The wreckage of car is pictured on July 6, 2015 in the central Nigerian city of Jos, Plateau State, the day after a twin bomb blasts that killed at least 44 people, after a wave of mass casualty attacks blamed on Boko Haram militants. The blasts happened within minutes of each other at a shopping complex and near a mosque in the religiously divided capital of Plateau state, which the rebels have targeted before. The bombings took the death toll from raids, explosions and suicide attacks to 267 this month alone and to 524 since Muhammadu Buhari became president on May 29, according to an AFP count. AFP PHOTO (Photo credit should read -/AFP/Getty Images)
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In the latest outbreak of violence, Boko Haram extremists have killed about 300 people in the past week - apparently after an order by the self-proclaimed Islamic State group for more mayhem during the Muslim holy month of Ramadan. Earlier this year, Boko Haram became an affiliate of the Islamic State group which has proclaimed a caliphate in parts of Iraq and Syria under its control.

It is the worst violence since President Muhammadu Buhari was elected March 28 vowing to crush the 6-year-old Islamic uprising that has killed more than 13,000 people.

Buhari has condemned the recent attacks and said the government will defend Nigerians' right to worship freely.

The deadliest attack came last Wednesday when more than 140 people were killed - mostly men and boys mowed down by gunfire as they prayed in mosques in the northeastern town of Kukawa.

Burials were held Monday for 51 people killed by the two bombings a day earlier in Jos, said Muslim community lawyer Ahmed Garba.

Another 67 people were wounded, according to Abdussalam Mohammed, the National Emergency Management Agency coordinator.

The explosion at the Yantaya Mosque came as cleric Sani Yahaya was addressing the worshippers, survivors said. Yahaya is the national chairman of the Jama'atu Izalatul Bidia organization, which preaches that all religions should peacefully coexist.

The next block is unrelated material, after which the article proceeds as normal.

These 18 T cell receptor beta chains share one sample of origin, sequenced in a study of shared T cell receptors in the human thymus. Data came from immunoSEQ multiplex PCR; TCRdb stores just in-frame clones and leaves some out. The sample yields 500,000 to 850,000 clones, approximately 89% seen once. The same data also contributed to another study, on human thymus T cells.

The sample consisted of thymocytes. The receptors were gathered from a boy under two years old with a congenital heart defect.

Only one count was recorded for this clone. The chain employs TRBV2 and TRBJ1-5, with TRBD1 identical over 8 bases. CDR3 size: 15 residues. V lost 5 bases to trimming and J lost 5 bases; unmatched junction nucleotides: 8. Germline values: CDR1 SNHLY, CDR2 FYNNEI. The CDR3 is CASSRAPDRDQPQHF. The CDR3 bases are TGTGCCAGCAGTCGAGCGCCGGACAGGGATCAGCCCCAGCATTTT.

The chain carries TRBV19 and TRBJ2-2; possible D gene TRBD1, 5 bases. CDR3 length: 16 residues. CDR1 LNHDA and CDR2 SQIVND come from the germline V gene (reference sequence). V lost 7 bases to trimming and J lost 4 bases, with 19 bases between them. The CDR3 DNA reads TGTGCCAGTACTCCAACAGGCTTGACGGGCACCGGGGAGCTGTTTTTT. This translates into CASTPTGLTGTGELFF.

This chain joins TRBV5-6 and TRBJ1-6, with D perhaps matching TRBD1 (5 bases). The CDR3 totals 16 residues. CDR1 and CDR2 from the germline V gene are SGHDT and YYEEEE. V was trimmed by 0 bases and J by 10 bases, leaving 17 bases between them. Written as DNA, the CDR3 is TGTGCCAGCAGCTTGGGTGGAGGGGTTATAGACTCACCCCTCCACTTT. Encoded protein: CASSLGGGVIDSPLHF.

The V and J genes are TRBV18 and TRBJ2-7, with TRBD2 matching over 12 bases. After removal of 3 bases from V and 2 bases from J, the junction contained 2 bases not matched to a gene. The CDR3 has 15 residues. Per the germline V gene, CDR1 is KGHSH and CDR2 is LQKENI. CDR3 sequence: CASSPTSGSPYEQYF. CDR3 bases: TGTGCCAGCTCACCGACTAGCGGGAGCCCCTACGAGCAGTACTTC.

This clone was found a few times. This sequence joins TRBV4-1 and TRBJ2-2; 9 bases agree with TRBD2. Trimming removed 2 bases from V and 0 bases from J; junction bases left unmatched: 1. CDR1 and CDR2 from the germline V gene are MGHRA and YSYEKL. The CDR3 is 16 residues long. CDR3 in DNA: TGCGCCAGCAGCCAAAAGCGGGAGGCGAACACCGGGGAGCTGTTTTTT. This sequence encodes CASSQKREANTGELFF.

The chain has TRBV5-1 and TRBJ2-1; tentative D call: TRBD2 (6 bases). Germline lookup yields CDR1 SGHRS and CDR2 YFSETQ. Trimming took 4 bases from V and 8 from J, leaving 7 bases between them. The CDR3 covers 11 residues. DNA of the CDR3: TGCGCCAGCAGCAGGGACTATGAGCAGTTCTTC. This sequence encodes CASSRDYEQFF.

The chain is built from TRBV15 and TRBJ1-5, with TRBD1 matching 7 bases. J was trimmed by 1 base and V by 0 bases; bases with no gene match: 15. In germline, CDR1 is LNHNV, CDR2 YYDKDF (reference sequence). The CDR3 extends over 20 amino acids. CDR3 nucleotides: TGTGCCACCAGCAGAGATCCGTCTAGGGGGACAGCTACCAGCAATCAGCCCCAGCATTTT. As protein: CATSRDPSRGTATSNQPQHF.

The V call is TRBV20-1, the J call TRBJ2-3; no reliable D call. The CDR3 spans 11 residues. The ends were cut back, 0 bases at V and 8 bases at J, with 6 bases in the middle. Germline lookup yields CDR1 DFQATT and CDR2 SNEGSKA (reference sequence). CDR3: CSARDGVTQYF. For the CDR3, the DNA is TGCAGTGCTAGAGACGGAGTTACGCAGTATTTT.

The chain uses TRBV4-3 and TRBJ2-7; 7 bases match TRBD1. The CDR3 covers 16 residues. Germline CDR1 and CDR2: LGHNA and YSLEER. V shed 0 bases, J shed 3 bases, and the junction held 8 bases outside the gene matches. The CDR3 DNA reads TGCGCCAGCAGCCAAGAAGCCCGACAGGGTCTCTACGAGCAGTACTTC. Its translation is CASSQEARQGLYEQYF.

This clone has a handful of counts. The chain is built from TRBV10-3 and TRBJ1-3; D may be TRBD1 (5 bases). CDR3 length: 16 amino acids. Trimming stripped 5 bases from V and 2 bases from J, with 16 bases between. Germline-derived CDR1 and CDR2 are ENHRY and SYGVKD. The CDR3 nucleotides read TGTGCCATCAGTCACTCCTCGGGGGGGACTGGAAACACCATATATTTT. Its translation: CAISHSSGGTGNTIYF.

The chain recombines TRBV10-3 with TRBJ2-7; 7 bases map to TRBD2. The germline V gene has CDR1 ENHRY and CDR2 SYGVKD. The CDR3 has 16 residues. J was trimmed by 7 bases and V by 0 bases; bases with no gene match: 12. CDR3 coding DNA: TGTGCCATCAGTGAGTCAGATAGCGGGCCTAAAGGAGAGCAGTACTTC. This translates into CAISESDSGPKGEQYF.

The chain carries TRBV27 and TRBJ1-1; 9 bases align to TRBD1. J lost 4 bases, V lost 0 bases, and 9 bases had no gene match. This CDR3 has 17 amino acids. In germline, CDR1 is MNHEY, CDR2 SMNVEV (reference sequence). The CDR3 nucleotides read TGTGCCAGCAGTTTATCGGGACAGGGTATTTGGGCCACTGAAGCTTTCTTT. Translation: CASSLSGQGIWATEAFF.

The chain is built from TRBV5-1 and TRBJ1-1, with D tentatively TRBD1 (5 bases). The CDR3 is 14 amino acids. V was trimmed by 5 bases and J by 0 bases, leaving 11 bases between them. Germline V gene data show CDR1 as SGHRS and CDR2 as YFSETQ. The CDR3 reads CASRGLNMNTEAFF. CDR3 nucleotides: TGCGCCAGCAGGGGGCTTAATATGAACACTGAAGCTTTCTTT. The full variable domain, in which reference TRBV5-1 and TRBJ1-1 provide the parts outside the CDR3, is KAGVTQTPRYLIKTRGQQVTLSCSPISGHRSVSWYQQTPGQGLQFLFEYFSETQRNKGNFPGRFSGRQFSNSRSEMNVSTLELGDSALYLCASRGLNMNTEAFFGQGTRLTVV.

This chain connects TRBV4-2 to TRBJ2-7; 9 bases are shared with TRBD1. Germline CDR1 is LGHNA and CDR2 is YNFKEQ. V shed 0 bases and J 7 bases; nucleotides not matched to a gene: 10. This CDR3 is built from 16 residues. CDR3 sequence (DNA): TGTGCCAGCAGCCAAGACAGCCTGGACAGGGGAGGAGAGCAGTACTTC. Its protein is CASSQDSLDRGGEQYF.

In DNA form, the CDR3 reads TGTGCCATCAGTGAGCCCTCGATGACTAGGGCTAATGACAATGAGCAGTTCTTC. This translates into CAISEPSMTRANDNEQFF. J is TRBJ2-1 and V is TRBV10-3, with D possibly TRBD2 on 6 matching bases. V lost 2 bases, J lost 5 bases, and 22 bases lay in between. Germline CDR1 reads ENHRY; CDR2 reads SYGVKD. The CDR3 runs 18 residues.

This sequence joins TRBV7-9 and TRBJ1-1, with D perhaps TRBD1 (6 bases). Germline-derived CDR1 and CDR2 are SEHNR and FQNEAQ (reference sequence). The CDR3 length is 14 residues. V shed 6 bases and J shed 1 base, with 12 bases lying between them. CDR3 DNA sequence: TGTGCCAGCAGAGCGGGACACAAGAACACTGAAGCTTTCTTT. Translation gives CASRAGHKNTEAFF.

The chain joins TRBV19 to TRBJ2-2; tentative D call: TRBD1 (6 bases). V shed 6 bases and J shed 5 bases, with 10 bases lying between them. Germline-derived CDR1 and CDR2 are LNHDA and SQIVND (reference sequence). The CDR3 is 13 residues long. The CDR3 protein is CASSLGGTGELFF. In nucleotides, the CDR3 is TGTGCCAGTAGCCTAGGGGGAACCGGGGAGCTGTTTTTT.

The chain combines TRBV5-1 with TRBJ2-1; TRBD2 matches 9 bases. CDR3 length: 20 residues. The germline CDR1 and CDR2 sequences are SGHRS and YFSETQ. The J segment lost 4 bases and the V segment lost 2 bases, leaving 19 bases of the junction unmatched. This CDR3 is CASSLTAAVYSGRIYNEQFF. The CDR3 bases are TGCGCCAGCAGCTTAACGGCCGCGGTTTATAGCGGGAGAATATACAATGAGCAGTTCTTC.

Garba said gunmen also opened fire on the mosque from three directions.

Survivor Danladi Sani said he saw a man dressed in white take aim at Yahaya, and then blow himself up. Yahaya was unharmed, Sani added.

"He is a great Islamic scholar who has spoken out against Boko Haram, and that is why we believe he was the target," Sani told The Associated Press.

Another bomb exploded at Shagalinku, a restaurant often patronized by state governors and other top politicians for its specialties popular with Muslims, witnesses said.

Sabi'u Bako was picking up a takeout meal when he heard a massive explosion as he walked away with friends.

"The restaurant was destroyed, and we saw many people covered in blood," he said. "We can't believe that we escaped."

Jos is a hotspot for violent religious confrontations because it is located in the center of the country where Nigeria's majority Muslim north meets the mainly Christian south. The city has been targeted by bombs claimed by Boko Haram extremists that have killed hundreds.

Earlier Sunday, a female suicide bomber struck a crowded service of the Redeemed Christian Church of God in Potiskum, killing six people, witnesses said.

Elsewhere in the northeast, extremists killed nine people and burned down 32 churches and about 300 homes in several villages, said Stephen Apagu, chairman of a self-defense group in Borno state's Askira-Uba local government area. He said the militia killed three militants.

The villages had been attacked three days earlier and 29 people were killed.

The United States condemned the recent attacks and said it continues to provide counterterrorism assistance to Nigeria to "combat the threat posed by Boko Haram," said a statement Monday from State Department spokesman John Kirby.

Boko Haram took over a large swath of northeastern Nigeria last year. A multinational force from Nigeria and its neighbors forced the militants out of many towns, but bombings and village attacks have increased in recent weeks.

Meanwhile, Nigeria's military freed 180 detainees who had been held for up to two years, accused of being Boko Haram members. Those freed Monday included women with babies and toddlers.

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Faul reported from Lagos, Nigeria. Associated Press writer Haruna Umar in Maiduguri, Nigeria, contributed to this report.

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This version has been corrected to show that only the mosque bombing in Jos was a suicide attack.